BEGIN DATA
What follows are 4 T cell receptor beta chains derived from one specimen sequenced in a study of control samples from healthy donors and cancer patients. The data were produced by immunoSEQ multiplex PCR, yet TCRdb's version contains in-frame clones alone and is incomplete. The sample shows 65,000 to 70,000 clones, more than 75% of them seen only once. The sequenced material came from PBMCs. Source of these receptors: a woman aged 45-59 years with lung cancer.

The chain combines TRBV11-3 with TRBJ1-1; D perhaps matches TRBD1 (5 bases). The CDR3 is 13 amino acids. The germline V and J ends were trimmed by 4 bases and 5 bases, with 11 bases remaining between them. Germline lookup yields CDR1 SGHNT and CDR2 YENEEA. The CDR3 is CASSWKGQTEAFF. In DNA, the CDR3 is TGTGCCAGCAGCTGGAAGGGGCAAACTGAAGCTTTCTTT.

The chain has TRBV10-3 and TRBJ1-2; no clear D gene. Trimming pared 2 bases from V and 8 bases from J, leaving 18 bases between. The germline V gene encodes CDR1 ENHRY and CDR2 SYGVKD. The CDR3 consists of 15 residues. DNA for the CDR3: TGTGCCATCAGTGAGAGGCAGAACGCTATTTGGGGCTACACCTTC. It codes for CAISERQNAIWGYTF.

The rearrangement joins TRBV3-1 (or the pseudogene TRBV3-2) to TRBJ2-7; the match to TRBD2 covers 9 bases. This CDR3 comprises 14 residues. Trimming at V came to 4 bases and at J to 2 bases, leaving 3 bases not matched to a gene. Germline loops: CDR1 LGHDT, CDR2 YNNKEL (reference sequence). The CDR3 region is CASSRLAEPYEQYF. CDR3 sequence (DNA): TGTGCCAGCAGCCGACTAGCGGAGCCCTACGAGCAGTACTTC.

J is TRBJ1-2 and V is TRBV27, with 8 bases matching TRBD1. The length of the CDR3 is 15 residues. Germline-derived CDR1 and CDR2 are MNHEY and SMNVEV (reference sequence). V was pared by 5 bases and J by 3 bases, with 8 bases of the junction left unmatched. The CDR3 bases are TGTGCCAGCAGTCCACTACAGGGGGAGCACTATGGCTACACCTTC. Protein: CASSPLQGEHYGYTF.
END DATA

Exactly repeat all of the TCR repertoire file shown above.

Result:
What follows are 4 T cell receptor beta chains derived from one specimen sequenced in a study of control samples from healthy donors and cancer patients. The data were produced by immunoSEQ multiplex PCR, yet TCRdb's version contains in-frame clones alone and is incomplete. The sample shows 65,000 to 70,000 clones, more than 75% of them seen only once. The sequenced material came from PBMCs. Source of these receptors: a woman aged 45-59 years with lung cancer.

The chain combines TRBV11-3 with TRBJ1-1; D perhaps matches TRBD1 (5 bases). The CDR3 is 13 amino acids. The germline V and J ends were trimmed by 4 bases and 5 bases, with 11 bases remaining between them. Germline lookup yields CDR1 SGHNT and CDR2 YENEEA. The CDR3 is CASSWKGQTEAFF. In DNA, the CDR3 is TGTGCCAGCAGCTGGAAGGGGCAAACTGAAGCTTTCTTT.

The chain has TRBV10-3 and TRBJ1-2; no clear D gene. Trimming pared 2 bases from V and 8 bases from J, leaving 18 bases between. The germline V gene encodes CDR1 ENHRY and CDR2 SYGVKD. The CDR3 consists of 15 residues. DNA for the CDR3: TGTGCCATCAGTGAGAGGCAGAACGCTATTTGGGGCTACACCTTC. It codes for CAISERQNAIWGYTF.

The rearrangement joins TRBV3-1 (or the pseudogene TRBV3-2) to TRBJ2-7; the match to TRBD2 covers 9 bases. This CDR3 comprises 14 residues. Trimming at V came to 4 bases and at J to 2 bases, leaving 3 bases not matched to a gene. Germline loops: CDR1 LGHDT, CDR2 YNNKEL (reference sequence). The CDR3 region is CASSRLAEPYEQYF. CDR3 sequence (DNA): TGTGCCAGCAGCCGACTAGCGGAGCCCTACGAGCAGTACTTC.

J is TRBJ1-2 and V is TRBV27, with 8 bases matching TRBD1. The length of the CDR3 is 15 residues. Germline-derived CDR1 and CDR2 are MNHEY and SMNVEV (reference sequence). V was pared by 5 bases and J by 3 bases, with 8 bases of the junction left unmatched. The CDR3 bases are TGTGCCAGCAGTCCACTACAGGGGGAGCACTATGGCTACACCTTC. Protein: CASSPLQGEHYGYTF.